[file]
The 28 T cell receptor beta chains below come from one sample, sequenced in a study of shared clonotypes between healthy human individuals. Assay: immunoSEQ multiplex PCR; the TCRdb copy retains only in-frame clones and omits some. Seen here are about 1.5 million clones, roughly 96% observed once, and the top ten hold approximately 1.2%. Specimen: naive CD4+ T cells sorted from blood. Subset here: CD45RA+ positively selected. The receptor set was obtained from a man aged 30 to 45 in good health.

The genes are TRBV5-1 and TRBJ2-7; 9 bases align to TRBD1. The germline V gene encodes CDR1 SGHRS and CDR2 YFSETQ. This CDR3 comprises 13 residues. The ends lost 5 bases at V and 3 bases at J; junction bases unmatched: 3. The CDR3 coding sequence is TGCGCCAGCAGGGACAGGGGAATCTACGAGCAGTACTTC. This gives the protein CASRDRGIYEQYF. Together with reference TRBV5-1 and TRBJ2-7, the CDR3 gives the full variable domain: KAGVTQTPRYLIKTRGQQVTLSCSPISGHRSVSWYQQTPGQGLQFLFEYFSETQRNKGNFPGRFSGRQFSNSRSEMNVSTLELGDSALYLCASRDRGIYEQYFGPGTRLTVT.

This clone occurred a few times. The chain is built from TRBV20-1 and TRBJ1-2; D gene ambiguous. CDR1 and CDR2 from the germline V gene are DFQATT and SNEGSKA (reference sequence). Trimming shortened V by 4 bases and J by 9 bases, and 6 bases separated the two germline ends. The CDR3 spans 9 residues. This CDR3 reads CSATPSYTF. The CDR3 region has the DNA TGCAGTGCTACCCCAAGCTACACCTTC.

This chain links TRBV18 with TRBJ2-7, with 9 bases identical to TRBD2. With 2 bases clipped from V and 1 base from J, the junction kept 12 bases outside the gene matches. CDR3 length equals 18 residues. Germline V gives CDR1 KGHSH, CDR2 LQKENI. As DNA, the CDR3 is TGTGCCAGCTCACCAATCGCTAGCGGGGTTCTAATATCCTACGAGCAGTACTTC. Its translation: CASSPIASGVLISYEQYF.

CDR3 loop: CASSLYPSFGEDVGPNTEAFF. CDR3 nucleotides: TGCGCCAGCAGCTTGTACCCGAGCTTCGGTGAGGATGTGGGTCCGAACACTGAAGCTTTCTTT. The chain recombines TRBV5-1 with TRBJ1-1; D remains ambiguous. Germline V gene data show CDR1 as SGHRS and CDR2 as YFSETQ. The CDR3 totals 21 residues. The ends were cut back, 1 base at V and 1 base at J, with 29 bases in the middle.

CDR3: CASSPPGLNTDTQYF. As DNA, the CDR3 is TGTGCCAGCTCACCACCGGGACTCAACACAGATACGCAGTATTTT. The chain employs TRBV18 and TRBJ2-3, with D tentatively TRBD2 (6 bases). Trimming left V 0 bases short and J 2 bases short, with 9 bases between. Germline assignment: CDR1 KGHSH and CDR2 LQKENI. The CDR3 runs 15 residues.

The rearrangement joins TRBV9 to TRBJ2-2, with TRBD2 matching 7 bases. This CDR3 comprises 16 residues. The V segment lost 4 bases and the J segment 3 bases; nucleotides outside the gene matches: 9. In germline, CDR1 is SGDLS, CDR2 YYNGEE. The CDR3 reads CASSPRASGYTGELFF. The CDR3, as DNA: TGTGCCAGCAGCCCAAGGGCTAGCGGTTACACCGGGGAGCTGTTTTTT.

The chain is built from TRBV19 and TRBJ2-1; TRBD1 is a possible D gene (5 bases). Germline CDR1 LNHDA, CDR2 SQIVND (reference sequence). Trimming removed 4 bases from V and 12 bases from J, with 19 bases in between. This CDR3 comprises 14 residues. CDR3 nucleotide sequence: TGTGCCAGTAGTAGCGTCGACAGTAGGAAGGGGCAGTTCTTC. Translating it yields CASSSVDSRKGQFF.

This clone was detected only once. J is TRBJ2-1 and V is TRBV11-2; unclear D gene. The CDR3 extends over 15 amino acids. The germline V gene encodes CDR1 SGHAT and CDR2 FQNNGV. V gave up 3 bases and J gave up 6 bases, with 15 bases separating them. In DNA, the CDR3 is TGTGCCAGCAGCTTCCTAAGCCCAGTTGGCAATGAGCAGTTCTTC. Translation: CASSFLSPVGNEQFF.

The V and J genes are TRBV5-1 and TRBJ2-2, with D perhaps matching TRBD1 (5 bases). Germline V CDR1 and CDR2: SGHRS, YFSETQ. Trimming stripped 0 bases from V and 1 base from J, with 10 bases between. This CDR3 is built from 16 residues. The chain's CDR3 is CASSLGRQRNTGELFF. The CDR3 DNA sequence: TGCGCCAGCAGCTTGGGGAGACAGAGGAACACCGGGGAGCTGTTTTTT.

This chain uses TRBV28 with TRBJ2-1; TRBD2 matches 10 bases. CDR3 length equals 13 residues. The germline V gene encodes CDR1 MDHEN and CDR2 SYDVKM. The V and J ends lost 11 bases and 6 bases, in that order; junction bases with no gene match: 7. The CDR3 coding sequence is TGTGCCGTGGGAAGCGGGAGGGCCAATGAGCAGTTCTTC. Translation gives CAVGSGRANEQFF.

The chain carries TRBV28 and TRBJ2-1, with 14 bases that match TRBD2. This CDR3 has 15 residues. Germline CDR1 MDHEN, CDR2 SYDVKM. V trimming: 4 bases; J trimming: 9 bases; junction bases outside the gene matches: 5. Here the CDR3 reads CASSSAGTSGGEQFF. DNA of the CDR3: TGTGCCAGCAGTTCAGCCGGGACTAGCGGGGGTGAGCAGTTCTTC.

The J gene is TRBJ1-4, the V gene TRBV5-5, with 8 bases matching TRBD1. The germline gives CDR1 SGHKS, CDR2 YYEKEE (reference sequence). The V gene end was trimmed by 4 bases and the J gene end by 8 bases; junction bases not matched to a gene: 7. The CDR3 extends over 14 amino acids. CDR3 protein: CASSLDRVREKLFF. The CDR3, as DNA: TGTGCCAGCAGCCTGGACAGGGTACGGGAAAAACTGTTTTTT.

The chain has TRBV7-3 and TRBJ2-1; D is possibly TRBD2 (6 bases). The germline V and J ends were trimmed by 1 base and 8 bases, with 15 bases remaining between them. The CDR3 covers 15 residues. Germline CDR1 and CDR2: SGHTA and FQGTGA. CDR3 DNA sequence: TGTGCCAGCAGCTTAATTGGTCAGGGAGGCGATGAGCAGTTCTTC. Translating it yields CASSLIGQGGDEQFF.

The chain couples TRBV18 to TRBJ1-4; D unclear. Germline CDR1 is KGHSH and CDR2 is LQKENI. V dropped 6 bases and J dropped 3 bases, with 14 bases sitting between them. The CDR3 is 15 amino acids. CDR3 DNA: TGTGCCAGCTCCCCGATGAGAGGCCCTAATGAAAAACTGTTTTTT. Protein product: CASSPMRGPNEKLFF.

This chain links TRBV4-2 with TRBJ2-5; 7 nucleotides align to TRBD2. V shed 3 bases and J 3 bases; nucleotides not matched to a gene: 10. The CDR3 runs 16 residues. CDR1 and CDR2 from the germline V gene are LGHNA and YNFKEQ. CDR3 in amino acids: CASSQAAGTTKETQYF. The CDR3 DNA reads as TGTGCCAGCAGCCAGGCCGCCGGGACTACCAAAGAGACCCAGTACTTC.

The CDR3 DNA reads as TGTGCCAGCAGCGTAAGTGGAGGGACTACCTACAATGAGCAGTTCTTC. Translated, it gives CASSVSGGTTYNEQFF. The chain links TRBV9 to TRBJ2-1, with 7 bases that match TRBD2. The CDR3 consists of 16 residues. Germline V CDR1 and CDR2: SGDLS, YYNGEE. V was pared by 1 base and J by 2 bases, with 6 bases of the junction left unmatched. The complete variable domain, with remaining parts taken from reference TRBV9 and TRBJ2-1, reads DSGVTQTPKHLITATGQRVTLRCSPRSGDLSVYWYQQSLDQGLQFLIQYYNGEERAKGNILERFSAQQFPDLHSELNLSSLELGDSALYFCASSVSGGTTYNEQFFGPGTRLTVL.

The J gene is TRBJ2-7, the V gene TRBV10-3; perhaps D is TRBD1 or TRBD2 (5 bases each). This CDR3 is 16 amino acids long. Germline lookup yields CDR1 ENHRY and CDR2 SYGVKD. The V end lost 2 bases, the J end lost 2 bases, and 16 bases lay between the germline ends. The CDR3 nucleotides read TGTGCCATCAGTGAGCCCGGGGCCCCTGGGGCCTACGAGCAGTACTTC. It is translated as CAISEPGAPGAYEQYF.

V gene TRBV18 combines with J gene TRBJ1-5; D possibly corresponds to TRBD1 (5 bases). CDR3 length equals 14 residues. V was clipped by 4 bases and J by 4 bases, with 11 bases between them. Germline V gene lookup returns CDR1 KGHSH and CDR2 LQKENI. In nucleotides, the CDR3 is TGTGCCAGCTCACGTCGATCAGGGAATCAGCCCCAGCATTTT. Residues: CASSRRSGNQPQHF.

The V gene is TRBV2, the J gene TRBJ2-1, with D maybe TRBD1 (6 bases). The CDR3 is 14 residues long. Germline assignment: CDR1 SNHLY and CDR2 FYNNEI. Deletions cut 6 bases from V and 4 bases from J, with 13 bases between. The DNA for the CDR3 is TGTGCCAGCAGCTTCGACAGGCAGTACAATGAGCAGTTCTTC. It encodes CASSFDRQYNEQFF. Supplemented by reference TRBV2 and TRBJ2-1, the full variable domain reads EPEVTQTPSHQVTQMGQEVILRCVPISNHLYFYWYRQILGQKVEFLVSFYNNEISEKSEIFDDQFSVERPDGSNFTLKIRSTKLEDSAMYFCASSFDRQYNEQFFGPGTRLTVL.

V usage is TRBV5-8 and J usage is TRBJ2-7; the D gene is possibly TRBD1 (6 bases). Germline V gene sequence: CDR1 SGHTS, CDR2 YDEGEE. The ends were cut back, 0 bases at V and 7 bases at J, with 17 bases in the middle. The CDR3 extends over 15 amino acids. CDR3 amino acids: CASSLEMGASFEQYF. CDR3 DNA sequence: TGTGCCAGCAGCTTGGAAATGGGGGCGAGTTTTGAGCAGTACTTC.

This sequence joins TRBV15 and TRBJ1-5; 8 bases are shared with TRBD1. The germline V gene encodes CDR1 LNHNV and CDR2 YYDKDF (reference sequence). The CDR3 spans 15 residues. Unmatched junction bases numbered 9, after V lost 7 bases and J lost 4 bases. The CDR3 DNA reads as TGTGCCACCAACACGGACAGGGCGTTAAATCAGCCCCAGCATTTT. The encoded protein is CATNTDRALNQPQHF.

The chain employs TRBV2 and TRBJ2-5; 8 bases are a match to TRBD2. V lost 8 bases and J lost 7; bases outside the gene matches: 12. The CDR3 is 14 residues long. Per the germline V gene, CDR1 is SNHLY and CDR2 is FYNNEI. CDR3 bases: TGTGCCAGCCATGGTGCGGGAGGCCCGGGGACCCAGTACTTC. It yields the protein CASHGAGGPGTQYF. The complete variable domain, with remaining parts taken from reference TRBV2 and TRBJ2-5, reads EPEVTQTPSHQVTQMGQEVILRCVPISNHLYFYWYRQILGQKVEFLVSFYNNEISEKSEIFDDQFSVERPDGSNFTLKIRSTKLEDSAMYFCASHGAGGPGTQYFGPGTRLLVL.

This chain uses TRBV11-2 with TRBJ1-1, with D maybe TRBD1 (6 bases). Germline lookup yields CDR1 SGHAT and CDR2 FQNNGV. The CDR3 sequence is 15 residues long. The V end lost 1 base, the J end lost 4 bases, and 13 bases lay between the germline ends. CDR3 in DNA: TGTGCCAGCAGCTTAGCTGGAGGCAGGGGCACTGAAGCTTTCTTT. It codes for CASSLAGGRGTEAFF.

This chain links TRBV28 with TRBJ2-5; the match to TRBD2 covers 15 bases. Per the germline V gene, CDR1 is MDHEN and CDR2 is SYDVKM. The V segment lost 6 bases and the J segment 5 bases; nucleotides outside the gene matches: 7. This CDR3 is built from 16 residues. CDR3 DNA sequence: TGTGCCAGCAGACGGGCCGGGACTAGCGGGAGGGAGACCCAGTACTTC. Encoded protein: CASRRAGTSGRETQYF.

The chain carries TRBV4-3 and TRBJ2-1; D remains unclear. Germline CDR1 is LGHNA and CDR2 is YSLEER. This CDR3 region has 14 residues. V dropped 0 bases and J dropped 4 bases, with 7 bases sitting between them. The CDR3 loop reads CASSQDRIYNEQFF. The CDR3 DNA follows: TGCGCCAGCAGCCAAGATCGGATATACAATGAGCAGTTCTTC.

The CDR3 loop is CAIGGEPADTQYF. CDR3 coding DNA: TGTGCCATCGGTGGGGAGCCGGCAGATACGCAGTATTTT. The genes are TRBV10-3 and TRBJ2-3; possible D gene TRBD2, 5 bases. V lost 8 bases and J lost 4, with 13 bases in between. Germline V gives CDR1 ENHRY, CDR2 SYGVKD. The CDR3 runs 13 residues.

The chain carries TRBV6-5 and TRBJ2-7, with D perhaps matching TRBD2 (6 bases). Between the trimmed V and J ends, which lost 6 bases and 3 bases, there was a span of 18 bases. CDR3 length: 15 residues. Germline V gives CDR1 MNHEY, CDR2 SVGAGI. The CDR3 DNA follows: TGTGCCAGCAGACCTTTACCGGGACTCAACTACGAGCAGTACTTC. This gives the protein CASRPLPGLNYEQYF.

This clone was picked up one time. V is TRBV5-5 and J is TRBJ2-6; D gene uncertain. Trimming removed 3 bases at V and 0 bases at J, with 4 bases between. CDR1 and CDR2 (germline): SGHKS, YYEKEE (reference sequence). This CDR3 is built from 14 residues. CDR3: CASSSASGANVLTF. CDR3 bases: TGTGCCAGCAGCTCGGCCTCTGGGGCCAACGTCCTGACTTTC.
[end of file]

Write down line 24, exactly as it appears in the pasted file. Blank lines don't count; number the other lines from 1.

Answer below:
This chain uses TRBV11-2 with TRBJ1-1, with D maybe TRBD1 (6 bases). Germline lookup yields CDR1 SGHAT and CDR2 FQNNGV. The CDR3 sequence is 15 residues long. The V end lost 1 base, the J end lost 4 bases, and 13 bases lay between the germline ends. CDR3 in DNA: TGTGCCAGCAGCTTAGCTGGAGGCAGGGGCACTGAAGCTTTCTTT. It codes for CASSLAGGRGTEAFF.